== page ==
Given the huge amount of unstructured data in bibliographic databases, but also the development of open knowledge bases, accessing the knowledge they contain require to have a global view of multiple heterogeneous sources of information. To achieve this purpose, the MIAM project aims at proposing methods which rely on Natural Language Processing and text mining but also knowledge representation and modeling, in order to aggregate those data and knowledge issued from knowledge bases, Linked Open Data, scientific articles with research results, etc. To evaluate the results of the project in a real use case, the MIAM project focuses on the interactions existing between drugs and food which might lead to an adverse drug effect. Indeed, such information is currently fragmented and scattered over heterogeneous sources. Aggregating this information will help to formalize and visualize the description of these interactions for avoiding such adverse effects.

Overall objectives

With the accumulation of knowledge in bibliographic databases, an increasing amount of unstructured data, and the development of open knowledge bases (KBs), professionals of specialized domains, as well as lay people, are facing problems for accessing, assessing and visualizing the knowledge from huge amounts of data in a reasonable time. Moreover, while knowledge artifacts, such as ontologies, terminologies and KBs, aim at recording knowledge of a given domain, they generally focus on specific types of information. Besides, the evolution and the certainty of knowledge are not recorded in such bases. Nowadays, finding connections between KBs and knowledge contained in unstructured data is crucial for obtaining a more global and comprehensive view on the links existing between complementary knowledge. The Linked Open Data initiative is a first step towards the resolution of this issue. However, it focuses on providing links between data, without trying to relate their constituting knowledge at a higher level. Thus, accessing and merging knowledge issued from these heterogeneous sources require sophisticated approaches from Natural Language Processing (NLP) and text mining (TM) communities but also in knowledge representation and modeling. The MIAM project aims to propose approaches for transforming data (unstructured data, bibliographic databases or KBs) into knowledge. As an illustration, the knowledge extracted from scientific literature, after analysis and semantic processing, must be aggregated and compared to existing KBs in order to assess its relevancy and to enrich these KBs. Thus, the project tackles specific issues of big valuable data creation, knowledge extraction at a large scale, semantic interpretation and modeling of extracted data, integration of heterogeneous and multi-sources data, as well as the use of Linked Open Data.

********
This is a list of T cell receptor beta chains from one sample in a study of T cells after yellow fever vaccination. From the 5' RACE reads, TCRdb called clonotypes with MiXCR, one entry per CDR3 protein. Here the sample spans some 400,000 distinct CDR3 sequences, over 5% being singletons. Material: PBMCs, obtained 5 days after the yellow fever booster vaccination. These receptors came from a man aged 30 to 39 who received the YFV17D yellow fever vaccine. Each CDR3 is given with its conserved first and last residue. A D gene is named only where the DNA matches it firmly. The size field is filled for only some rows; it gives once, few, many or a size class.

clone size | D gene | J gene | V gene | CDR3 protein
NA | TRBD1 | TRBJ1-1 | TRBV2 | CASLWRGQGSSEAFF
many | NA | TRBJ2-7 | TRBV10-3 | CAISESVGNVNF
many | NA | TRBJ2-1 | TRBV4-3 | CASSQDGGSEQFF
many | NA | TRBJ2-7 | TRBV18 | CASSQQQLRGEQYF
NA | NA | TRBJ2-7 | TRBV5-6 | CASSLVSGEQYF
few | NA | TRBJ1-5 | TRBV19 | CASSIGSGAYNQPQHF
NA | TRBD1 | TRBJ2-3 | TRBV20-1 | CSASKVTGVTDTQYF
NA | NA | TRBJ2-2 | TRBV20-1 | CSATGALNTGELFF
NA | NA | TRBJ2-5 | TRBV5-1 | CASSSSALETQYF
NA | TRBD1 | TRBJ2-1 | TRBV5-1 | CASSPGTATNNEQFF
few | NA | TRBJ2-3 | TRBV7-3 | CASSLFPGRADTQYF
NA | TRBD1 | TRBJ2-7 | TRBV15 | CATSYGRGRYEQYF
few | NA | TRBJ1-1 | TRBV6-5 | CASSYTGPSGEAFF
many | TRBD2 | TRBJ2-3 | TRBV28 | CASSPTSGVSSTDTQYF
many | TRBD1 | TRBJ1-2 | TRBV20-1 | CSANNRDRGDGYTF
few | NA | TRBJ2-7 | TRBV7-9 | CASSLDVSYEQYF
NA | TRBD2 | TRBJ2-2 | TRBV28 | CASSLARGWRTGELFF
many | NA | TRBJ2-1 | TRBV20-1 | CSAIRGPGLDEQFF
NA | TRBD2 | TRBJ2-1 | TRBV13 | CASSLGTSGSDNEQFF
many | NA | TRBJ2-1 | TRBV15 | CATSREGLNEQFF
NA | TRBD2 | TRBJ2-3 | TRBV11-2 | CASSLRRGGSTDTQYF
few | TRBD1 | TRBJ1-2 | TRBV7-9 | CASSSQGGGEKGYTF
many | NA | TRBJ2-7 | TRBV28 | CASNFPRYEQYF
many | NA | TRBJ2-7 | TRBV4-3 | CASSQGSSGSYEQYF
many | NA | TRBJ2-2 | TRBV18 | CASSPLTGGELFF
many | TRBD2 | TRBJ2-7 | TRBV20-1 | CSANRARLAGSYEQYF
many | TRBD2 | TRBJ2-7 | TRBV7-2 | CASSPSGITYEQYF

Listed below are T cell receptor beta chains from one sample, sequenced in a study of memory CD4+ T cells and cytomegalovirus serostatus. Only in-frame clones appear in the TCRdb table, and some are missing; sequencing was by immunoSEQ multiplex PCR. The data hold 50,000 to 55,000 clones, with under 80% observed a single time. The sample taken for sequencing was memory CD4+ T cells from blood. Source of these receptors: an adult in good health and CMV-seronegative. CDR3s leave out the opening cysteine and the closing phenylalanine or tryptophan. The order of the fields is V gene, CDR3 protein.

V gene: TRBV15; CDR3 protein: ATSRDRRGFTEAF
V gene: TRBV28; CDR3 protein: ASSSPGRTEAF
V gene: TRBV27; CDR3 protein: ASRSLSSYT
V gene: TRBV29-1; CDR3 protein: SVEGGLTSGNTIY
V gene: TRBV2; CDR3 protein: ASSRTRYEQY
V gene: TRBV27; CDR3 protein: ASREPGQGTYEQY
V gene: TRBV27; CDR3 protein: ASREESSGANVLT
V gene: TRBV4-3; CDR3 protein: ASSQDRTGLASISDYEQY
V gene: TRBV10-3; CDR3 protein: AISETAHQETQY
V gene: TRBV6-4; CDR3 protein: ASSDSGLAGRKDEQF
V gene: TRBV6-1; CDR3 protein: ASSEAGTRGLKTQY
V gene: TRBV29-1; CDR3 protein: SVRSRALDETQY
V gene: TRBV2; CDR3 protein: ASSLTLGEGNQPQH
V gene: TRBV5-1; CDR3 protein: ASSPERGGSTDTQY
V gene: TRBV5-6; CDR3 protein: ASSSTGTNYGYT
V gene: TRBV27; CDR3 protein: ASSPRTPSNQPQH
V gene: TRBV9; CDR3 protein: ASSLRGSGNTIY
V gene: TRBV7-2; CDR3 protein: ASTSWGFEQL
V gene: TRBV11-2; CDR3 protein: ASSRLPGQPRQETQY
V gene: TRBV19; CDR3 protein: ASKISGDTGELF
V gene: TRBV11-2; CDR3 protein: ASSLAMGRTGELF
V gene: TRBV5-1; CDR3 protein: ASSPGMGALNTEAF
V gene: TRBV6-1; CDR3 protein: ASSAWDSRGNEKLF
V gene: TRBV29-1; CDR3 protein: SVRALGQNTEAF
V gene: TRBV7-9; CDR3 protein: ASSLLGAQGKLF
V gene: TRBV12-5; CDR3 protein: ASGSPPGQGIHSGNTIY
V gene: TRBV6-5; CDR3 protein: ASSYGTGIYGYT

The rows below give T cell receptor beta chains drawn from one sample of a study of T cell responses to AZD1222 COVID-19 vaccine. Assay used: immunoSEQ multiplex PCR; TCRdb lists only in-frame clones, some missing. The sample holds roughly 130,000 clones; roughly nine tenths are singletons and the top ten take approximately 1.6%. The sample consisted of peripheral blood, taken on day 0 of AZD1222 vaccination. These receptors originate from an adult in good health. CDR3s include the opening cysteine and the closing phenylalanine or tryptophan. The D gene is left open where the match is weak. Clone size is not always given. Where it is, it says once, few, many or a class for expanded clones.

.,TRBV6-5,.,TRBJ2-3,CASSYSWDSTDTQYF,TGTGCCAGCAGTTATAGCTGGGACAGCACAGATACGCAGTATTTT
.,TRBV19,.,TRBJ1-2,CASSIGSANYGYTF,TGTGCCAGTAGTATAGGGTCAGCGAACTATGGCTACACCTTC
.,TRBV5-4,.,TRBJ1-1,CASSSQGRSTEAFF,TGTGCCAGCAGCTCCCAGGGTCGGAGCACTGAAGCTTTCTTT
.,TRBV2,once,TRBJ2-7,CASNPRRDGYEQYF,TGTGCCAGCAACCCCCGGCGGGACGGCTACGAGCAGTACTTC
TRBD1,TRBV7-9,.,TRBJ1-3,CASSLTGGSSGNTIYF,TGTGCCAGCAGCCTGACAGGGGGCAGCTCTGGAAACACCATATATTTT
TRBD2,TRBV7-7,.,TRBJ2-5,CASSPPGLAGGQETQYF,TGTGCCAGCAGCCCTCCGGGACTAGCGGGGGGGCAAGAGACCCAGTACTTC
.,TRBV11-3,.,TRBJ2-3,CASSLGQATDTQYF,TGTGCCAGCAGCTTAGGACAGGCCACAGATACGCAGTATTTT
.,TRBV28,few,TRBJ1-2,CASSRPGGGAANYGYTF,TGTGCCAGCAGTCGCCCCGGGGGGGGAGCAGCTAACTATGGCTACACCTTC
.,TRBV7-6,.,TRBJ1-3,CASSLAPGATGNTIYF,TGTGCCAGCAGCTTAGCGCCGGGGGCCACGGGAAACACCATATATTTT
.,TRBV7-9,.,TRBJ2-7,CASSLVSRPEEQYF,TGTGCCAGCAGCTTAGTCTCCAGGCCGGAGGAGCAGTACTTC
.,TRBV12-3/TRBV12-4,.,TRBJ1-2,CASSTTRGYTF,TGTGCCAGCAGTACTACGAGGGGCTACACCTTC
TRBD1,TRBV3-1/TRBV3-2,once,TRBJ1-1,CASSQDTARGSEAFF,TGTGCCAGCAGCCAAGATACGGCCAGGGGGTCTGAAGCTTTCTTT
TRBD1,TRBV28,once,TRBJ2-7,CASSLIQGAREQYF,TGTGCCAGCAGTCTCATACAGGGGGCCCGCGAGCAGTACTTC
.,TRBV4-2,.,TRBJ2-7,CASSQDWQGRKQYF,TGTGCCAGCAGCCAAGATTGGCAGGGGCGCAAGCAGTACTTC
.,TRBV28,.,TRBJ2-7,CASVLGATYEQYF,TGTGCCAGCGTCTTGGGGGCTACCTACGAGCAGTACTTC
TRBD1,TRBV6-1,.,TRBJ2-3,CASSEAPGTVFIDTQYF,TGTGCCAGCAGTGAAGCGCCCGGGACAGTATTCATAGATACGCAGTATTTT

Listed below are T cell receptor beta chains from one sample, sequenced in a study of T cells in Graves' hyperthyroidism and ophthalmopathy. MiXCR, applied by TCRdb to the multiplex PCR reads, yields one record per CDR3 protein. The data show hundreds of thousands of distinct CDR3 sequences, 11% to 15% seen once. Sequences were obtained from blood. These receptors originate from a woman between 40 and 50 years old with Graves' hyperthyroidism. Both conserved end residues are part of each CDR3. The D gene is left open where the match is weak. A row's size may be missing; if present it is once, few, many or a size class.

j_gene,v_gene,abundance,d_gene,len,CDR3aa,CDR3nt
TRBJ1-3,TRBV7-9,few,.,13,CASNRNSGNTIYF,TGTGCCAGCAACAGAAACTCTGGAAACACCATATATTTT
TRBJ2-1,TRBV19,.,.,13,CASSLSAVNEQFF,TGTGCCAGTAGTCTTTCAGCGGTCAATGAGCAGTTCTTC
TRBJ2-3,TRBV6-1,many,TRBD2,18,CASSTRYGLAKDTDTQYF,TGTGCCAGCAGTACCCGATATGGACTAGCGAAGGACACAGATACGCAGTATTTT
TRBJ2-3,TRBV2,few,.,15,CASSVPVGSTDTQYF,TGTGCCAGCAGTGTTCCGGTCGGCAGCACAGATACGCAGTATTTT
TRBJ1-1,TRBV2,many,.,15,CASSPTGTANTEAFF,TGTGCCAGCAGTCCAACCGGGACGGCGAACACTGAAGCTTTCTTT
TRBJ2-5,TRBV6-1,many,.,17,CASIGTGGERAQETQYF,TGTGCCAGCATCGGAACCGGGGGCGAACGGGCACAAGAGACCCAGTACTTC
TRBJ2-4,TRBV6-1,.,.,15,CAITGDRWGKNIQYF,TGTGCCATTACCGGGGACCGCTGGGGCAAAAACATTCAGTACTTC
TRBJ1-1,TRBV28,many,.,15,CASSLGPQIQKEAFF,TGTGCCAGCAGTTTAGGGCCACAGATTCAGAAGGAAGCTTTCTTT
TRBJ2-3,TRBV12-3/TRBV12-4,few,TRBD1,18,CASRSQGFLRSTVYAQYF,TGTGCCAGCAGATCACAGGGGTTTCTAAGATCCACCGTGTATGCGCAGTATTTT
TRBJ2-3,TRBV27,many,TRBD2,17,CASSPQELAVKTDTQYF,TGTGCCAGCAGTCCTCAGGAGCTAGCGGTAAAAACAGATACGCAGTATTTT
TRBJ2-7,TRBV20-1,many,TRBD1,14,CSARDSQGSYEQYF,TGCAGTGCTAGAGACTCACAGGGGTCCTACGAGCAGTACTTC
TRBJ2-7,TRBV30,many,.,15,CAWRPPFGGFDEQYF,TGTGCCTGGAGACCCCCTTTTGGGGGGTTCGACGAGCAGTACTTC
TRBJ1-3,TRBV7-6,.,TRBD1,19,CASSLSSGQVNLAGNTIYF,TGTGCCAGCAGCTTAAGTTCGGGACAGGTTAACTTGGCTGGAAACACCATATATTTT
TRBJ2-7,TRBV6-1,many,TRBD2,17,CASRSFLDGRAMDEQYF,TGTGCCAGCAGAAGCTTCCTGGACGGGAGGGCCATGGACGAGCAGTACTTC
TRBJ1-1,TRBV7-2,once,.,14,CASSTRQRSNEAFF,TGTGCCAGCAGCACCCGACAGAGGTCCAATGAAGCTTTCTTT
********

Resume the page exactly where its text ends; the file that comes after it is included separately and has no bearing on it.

The use case of the project focuses on the following interactions, which might exist between drugs and food and lead to adverse drug events (ADEs): (1) decrease or suppression of a drug effect due to food; (2) increase of a drug effect; (3) occurrence of new ADEs still unknown for a drug. Indeed, prescribed medicines depend on an initial marketing authorization to guarantee the security of patients. Nevertheless, medicines can cause ADEs discovered during clinical trials, but usually later, in a pharmacovigilance context, while drugs are administered to patients. Food may have interactions with drugs, and those can lead to harmful consequences on the patient’s health and well-being. But those interactions are less known and studied (DrugBank records textual information about food/drug interactions for less than 10% of the drugs, mainly on the optimal drug intake time).

Thus, information on food/drug interactions and related ADEs is currently fragmented and scattered over heterogeneous sources. Besides, information is mainly available in English while relevant knowledge can also be found in textual data written in other languages. Finally, unstructured data, such as scientific literature, provide another source of information which is under-used regarding the objective of the MIAM project. Regarding these observations, the objective of the MIAM project is to use and mine bibliographical data and existing KBs in order to formalize the description of interactions that exist between drugs and food, and may lead to an ADE. Currently, several KBs concerning the studied elements (i.e., diseases, drugs and food) are available and can thus be exploited, while the recorded information is fragmented and scattered. Aggregating this information will help to formalize and visualize the description of food/drug interactions. The MIAM project goes further current linked Data projects, by proposing approaches for mining unstructured data but also for aggregating and presenting the available data to both the healthcare professionals and patients for a better knowledge of food/drug interactions.